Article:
By Carrie Cherveny
Do you know which of these three examples may be considered illegal sexual harassment in the workplace?
- The package delivery person who flirts aggressively with the receptionist in the front of your office;
- The two employees who willingly share raunchy jokes and graphic conquest stories at the water cooler, oblivious as to whether they can be overheard; OR
- The boss whose verbal abuse spares no one.
As the #MeToo movement continues to gain momentum, it’s important to know what legally constitutes sexual harassment (and discrimination). The nuances between bad behavior and illegal harassing behavior can be a challenge – both to the individual experiencing it and employers that are responsible for providing a work environment free from illegal discrimination and harassment.
While quid pro quo is one form of illegal harassment (“sleep with me and you get the job…bonus…promotion…”), a more difficult form of sexual harassment to identify is a “hostile work environment.” The roots of sexual harassment lie in Title VII of the Civil Rights Act of 1964, which prohibits employers from discriminating against employees on the basis of gender, race, color, national origin and religion (there are also other laws that likewise prohibit discrimination on the basis of a protect class such as age, pregnancy, and disability) . These are considered “protected classes.”
So what does that mean for our three examples?
- The delivery person: The package delivery person may not be your employee, but he or she is making your employee uncomfortable. One course of action may be to alert the delivery person’s company HR department to manage its worker from its end, perhaps by changing his route. Additionally, it may be a good idea to find a way to remove your receptionist from interacting with the delivery person. Your responsibility is to provide a work environment free from illegal harassment.
- The water-cooler jokesters: Imagine that you have an employee working near the “action” who has to listen to this ceaseless back-and-forth even though it isn’t directed toward him or her. This “witness” to the conversations may have a basis for a complaint because harassment can be direct or indirect, and anyone exposed to it who reasonably believes it interferes with their ability to do their job, may have a valid cause of action against his or her employer. .
- The horrible boss: The actions of an ill-mannered boss may become illegal if the individual targets employees on the basis of a protected class AND that behavior rises to the level to creating a hostile working environment.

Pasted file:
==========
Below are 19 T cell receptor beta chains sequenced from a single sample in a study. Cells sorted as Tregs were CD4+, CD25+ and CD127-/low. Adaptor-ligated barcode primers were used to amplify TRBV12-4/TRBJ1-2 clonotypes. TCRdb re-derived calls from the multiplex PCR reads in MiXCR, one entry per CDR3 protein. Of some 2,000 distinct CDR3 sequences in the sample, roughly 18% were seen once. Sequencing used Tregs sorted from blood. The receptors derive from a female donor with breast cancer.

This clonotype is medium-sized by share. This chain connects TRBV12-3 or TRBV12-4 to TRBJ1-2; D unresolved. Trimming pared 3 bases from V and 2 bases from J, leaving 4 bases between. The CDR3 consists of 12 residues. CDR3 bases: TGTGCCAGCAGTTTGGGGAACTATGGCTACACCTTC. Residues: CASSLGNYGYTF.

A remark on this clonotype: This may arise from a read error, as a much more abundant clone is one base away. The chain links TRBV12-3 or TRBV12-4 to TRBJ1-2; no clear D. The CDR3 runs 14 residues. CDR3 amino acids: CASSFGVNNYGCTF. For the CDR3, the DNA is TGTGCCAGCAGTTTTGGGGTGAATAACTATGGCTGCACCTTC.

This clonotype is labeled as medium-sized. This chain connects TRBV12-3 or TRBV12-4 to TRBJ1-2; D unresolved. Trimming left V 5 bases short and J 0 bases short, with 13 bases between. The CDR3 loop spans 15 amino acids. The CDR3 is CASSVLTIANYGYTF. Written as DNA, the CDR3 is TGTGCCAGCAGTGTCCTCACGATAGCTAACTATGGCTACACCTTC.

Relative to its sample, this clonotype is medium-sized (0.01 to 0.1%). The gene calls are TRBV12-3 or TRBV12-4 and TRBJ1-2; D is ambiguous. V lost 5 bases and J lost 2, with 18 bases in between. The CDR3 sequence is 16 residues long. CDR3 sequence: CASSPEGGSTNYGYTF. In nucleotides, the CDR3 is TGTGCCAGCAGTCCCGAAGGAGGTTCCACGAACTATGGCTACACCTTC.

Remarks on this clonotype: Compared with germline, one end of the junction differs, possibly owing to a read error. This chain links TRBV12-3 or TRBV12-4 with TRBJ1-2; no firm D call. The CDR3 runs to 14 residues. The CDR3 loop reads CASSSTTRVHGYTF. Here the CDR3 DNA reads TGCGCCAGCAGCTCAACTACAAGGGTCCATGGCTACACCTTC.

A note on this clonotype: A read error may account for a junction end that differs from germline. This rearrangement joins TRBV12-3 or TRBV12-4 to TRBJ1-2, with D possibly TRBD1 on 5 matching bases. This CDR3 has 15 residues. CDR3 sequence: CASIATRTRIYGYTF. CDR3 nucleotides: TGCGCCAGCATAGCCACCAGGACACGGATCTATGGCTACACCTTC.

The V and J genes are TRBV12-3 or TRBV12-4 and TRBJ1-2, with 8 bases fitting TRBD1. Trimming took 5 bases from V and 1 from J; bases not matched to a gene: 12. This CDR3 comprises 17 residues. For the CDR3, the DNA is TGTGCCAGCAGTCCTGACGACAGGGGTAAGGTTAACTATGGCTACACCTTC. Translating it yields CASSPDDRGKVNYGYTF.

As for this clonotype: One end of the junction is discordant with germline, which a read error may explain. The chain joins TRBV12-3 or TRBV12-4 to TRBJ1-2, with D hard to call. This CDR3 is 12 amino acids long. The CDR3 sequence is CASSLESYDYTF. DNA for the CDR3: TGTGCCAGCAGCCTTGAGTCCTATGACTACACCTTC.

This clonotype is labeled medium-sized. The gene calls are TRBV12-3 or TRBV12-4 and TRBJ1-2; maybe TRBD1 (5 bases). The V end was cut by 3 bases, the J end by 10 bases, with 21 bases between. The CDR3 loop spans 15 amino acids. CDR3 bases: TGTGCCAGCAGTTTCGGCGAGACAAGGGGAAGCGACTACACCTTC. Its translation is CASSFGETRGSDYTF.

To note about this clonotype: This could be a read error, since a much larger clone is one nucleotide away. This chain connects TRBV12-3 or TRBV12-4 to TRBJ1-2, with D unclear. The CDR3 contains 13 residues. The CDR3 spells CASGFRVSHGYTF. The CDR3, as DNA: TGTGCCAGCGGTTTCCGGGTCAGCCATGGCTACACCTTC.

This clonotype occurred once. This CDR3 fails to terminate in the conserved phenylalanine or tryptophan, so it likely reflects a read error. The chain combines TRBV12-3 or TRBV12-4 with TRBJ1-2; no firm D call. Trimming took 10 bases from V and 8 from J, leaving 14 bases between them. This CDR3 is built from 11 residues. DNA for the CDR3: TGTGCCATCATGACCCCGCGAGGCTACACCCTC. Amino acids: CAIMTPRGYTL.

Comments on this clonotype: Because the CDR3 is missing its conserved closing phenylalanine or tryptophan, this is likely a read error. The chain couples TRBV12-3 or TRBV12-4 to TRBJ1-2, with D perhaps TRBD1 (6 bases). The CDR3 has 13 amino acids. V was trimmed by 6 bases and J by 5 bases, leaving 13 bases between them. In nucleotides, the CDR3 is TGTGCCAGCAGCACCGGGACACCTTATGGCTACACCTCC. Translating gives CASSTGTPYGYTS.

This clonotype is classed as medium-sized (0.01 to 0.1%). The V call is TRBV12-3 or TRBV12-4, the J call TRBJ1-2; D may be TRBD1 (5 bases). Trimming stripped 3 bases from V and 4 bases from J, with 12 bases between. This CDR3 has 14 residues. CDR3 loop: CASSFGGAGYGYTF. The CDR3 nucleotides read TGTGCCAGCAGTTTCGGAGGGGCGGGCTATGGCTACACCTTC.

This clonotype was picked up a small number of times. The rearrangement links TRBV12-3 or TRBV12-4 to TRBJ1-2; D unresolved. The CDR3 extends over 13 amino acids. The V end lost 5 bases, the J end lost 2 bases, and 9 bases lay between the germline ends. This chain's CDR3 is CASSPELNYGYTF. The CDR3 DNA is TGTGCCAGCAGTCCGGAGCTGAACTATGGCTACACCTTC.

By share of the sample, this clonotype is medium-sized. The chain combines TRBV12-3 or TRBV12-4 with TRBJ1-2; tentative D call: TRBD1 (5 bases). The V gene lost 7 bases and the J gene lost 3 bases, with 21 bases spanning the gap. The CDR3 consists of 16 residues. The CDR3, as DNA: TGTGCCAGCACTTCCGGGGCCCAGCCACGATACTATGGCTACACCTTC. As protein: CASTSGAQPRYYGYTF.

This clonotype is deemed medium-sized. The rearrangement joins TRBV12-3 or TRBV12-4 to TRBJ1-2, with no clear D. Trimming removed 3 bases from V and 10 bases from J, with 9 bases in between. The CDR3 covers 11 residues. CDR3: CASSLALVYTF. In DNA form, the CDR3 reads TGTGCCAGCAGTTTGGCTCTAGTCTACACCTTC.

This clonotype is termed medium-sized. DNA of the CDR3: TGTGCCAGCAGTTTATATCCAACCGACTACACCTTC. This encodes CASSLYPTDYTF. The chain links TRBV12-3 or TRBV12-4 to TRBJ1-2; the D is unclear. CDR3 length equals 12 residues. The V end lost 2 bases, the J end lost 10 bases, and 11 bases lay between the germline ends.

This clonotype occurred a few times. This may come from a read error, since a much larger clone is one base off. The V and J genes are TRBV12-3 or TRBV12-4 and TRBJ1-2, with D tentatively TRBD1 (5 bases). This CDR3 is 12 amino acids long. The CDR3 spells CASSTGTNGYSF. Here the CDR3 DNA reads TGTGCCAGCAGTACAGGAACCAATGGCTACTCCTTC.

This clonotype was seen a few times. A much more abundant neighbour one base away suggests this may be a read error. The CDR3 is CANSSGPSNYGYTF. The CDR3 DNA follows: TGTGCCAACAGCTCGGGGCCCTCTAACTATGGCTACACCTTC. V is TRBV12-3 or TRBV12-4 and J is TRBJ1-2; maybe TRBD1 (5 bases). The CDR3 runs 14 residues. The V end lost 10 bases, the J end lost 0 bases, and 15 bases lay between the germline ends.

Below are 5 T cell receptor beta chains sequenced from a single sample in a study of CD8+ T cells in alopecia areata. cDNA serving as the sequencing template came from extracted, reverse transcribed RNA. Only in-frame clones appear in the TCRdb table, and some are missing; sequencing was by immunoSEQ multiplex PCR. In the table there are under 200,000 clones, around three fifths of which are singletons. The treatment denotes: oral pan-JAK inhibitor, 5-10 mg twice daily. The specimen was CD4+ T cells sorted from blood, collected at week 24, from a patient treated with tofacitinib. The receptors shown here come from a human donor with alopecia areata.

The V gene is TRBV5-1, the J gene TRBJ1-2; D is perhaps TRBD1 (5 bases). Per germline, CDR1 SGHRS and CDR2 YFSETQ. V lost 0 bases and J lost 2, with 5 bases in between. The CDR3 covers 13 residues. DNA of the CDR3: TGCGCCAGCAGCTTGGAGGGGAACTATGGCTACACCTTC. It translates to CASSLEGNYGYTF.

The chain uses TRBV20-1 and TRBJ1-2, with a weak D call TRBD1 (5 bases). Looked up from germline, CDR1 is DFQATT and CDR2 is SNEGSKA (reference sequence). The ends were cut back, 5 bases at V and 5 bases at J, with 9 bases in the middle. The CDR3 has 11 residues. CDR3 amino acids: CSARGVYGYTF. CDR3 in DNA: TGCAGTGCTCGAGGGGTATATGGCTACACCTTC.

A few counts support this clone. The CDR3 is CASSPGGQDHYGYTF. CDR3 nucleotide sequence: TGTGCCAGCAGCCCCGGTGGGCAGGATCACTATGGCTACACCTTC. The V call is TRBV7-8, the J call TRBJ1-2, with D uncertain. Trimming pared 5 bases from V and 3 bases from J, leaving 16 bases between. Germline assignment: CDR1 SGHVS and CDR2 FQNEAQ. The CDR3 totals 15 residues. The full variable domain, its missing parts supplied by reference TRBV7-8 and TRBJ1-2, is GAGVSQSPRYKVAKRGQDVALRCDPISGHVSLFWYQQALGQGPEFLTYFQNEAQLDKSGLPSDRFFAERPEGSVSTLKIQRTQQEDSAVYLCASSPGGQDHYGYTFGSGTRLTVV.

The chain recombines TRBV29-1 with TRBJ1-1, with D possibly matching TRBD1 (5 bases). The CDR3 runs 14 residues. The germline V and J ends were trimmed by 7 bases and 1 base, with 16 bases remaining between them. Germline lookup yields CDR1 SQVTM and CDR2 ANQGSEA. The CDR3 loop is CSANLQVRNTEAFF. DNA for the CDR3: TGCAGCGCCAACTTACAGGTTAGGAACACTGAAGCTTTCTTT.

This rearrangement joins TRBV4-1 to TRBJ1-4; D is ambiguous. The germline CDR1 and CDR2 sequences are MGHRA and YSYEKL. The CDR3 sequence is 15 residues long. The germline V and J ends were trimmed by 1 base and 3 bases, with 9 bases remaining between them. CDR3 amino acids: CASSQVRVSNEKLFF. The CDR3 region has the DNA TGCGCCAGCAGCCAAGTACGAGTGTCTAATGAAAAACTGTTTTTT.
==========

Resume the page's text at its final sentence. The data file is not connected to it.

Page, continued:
Sexual harassment in the workplace should be a concern for an organization of any size, although Title VII applies to employers with 15 or more employees. That limit may be lower at the state, county, and/or municipality level, many of which have their own civil rights statutes. However, that doesn’t mean that smaller businesses do not face legal liability for sexually harassing behavior in the workplace. Employers may also face liability for tort claims – or a personal injury cause of action against an individual such as tort assault and battery.
Title VII hostile work environment liability may be triggered if the employer “knew or should have known” of the harassing behavior. For example, a shipping company had a call center in which employees played a radio show with vulgar language, employees engaged in gender-specific vulgar language, and frequently shared dirty jokes. A female employee complained several times to executives and human resources, and nothing was done. The company was found liable for a variety of reasons including, in part, that it “knew or should have known” about the ongoing sexually harassing behavior.
As #MeToo moves beyond hashtags and into actual charges of discrimination and lawsuits employers should know that their best defense lies in being prepared. Employer policies that detail an employer’s non-discrimination/non-harassment policy and complaint procedure is a good starting point. An employer’s complaint procedure should, at a minimum:
- Allow both verbal and written complaints
- Allow complaints to someone other than the immediate supervisor
- Provide some variety or options for those authorized to receive complaints
- Should clearly be separate and carved-out from any other “open-door” or complaint procedure in the company
It’s especially important that employees to know there’s a path for remediation and that they will be heard.
Training is incredibly important when it comes to discrimination and harassment in the workplace. Employers should provide training to managers and employees. Managers in particular should receive training on their special obligations and responsibilities as an “agent” of the organization. Additionally, all employees should to be trained on the company non-discrimination/non-harassment policy.
HUB International’s Risk Services team can help you understand the risks of sexual harassment complaints in your organization and the policies, rules and procedures that are important to have in place.